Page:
2. Experimental study comparison
Using the own design platform which is used to test the performance of TiO2 nanotubes sensor, the gas response characteristics and temperature characteristics of the intrinsic TiO2 nanotubes sensor to three main SF6 gas decomposition compositions SO2, SOF2, and SO2F2 were studied. The same sensing experiments were also carried out on Pt and Au-doped TiO2nanotubes sensors. The results are compared as shown in Table 2 for TiO2 nanotubes gas sensor and Table 3 for graphene gas sensor.
|Doping metal||Doping time||Gas-sensing parameters to typical decomposition components|
It is concluded that the Au-doped TiO2 nanotubes sensor has better selectivity to SO2F2 gas. Pt nanoparticles doping changes gas selectivity of TiO2 nanotubes sensor to SO2, SOF2, and SO2F2. Compared with the intrinsic sensor, Au nanoparticles doped significantly changed the selectively of sensor to SO2, SOF2, and SO2F2 (Table 3).
|Doping metal||Gas-sensing parameters to typical decomposition components|
Pristine graphene is considered a promising adsorbent for H2S selective detection. Compared with the performance on pristine graphene films, Au-doped graphene emerges significant response to H2S, SOF2, and SO2F2 but weak interaction to SO2, with the sequence of SO2F2 > H2S > SOF2 > SO2. Among them, only H2S shows the opposite response with its resistance increase, while SO2, SOF2, and SO2F2 decrease the resistance of Au-doped graphene.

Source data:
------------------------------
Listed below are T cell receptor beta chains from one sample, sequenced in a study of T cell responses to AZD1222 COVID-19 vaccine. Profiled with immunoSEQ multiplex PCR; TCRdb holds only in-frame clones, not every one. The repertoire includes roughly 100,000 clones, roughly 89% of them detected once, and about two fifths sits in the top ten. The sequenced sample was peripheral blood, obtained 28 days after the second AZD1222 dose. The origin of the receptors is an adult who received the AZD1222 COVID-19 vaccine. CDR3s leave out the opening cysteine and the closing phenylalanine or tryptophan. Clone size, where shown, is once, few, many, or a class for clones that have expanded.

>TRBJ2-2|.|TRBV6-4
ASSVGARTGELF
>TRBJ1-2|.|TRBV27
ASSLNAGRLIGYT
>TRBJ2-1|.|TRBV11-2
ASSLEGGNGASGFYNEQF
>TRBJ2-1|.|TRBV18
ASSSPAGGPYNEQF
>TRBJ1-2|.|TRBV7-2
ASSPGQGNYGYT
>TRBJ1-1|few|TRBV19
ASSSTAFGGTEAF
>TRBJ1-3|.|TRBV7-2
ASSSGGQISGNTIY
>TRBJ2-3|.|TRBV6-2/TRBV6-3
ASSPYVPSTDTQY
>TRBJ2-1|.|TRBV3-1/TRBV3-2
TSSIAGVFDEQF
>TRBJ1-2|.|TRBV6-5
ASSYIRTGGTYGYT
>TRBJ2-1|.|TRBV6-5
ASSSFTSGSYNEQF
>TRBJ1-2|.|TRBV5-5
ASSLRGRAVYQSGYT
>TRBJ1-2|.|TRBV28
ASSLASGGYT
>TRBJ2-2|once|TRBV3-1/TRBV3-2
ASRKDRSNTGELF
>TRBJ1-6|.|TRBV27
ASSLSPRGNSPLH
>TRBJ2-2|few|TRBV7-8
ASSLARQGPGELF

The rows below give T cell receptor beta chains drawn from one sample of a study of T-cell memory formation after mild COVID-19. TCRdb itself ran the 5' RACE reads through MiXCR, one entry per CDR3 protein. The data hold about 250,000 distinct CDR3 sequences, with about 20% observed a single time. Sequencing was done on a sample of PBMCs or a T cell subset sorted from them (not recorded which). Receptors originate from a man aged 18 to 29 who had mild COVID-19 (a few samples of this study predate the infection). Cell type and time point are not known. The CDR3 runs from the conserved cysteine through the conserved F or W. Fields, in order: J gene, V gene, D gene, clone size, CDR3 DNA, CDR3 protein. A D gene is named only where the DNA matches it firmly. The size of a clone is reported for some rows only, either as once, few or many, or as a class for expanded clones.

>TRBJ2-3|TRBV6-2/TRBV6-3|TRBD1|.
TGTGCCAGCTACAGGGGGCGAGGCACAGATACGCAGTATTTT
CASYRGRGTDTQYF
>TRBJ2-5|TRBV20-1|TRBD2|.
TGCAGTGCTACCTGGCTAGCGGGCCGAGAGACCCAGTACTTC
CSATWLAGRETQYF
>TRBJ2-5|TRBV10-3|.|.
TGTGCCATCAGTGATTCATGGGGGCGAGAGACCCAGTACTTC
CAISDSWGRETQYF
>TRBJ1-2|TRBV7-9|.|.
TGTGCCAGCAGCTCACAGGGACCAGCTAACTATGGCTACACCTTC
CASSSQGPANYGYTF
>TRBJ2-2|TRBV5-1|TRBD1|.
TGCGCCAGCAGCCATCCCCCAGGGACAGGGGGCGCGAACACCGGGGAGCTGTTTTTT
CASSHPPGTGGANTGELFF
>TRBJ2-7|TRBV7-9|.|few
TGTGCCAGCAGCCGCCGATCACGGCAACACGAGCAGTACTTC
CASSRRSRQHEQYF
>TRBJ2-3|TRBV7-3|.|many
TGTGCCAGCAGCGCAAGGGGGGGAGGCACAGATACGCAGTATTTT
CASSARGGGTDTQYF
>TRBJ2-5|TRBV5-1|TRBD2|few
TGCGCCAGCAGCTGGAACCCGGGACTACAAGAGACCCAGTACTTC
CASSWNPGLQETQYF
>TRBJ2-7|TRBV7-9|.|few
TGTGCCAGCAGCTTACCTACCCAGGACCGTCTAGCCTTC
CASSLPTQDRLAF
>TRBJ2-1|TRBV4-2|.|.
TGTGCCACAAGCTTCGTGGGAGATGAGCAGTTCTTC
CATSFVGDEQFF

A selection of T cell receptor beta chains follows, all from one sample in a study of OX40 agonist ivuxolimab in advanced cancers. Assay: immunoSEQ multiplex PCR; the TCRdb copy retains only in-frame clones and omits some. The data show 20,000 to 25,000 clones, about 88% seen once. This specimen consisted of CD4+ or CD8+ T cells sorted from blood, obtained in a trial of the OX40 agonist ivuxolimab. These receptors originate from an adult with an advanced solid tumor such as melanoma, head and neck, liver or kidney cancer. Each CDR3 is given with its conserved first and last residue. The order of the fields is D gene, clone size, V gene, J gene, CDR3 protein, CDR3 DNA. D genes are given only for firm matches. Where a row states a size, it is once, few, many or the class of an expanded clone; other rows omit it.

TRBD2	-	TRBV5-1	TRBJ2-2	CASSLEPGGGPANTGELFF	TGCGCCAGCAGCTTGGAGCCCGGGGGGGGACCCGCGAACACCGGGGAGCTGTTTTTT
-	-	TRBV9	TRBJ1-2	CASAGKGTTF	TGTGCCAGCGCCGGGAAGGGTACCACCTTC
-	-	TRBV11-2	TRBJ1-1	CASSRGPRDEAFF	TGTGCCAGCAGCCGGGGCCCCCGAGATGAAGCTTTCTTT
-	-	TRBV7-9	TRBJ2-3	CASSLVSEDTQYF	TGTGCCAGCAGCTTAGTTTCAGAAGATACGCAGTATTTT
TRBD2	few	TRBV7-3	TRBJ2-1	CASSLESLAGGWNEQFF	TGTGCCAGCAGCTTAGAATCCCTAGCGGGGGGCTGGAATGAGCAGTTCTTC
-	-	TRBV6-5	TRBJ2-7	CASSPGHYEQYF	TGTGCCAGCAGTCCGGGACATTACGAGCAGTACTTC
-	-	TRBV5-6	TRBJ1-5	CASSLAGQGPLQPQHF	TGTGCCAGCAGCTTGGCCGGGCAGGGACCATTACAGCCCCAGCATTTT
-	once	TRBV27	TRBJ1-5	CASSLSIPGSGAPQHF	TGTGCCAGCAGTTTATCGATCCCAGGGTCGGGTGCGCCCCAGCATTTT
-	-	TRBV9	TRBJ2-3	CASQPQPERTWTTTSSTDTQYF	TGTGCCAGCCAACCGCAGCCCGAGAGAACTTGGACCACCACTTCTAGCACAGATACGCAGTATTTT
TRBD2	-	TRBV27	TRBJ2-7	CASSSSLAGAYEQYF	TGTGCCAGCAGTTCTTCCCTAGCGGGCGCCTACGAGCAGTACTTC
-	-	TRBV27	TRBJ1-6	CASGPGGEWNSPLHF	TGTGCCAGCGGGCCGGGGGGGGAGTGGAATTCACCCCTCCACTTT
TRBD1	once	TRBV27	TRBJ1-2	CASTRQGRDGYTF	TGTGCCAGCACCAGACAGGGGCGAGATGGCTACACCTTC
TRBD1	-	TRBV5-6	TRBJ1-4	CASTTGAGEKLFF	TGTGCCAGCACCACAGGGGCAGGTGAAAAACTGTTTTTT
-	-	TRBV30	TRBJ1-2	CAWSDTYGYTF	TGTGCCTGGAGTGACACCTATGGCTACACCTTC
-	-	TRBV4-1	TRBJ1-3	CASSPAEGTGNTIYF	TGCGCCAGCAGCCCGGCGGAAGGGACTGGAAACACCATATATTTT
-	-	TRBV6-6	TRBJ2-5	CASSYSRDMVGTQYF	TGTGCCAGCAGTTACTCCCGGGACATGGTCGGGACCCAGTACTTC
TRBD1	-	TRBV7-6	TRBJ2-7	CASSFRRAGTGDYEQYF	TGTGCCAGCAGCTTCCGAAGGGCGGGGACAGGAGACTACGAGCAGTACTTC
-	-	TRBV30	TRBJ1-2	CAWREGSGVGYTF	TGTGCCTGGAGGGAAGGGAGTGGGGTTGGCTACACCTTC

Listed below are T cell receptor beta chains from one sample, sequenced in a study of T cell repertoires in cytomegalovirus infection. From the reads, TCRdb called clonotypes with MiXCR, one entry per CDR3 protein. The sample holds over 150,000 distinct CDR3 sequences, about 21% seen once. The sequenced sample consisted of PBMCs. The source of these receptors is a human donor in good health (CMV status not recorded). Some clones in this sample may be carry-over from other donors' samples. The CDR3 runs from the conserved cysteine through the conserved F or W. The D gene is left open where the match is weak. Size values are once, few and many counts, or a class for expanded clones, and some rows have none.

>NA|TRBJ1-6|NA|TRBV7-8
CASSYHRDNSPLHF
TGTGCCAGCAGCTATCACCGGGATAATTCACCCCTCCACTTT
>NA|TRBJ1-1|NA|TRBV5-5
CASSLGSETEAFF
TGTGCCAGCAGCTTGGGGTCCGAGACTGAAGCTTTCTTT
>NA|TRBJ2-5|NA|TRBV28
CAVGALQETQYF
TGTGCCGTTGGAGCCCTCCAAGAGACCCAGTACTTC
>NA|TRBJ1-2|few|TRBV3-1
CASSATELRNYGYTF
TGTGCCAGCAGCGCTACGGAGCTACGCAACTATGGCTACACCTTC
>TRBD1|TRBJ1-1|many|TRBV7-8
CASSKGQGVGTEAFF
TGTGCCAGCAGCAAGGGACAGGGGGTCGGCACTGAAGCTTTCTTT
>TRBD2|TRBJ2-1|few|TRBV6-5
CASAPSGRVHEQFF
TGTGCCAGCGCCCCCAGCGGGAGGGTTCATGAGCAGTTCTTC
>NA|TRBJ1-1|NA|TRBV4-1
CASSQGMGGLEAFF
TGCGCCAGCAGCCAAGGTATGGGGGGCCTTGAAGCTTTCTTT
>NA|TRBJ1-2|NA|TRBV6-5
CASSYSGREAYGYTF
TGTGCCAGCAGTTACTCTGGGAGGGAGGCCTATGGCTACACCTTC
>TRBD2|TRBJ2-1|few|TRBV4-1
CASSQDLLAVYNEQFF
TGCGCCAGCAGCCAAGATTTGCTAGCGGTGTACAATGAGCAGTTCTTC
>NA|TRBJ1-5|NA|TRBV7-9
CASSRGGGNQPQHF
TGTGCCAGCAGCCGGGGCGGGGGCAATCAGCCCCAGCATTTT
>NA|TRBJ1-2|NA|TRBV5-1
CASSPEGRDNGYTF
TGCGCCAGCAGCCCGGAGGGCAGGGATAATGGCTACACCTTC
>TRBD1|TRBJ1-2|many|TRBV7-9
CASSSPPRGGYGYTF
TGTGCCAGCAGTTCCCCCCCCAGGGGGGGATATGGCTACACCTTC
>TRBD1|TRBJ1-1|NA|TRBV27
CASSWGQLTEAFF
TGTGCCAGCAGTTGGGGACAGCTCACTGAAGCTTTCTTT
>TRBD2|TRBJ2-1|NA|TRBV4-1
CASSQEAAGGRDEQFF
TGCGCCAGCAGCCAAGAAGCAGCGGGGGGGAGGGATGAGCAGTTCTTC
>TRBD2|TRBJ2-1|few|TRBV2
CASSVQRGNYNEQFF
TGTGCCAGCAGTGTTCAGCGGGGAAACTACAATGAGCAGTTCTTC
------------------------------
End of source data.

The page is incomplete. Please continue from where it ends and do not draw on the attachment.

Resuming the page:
In order to evaluate and diagnose the insulation status of SF6 insulated equipment, gas sensor detection becomes an effective new method to realize the function by detecting the decomposition components of SF6. Theoretical simulations are performed to understand the adsorption process of gas sensors and typical components of SF6. And using carbon nanotubes (CNTs) based as novel kind of sensors show high sensitivity and quick responses to target gases. For TiO2-based gas sensor, the adsorption of typical components of SF6 on different surfaces of TiO2 is reviewed in this section. It is found that the metal decoration improves the sensitivity and selectivity to SO2 and SOF2, and SO2F2 also reduces the working temperature for gas detection. Pristine graphene exhibits weak adsorption and absence of charge transfer, which indicates barely satisfactory sensing for decomposed components. SOF2 and SO2F2 exhibit a strong chemisorption interaction with Au-graphene, while H2S and SO2 exhibit quasi-molecular binding effects. Only H2S exhibits n-type doping to Au-graphene, whereas the rest gases exhibit p-type doping. In general, the sensors array composed of modified gas sensors can be used in the GIS to realize the highly precise detection of related gases, thus accurately deducing the related insulation faults.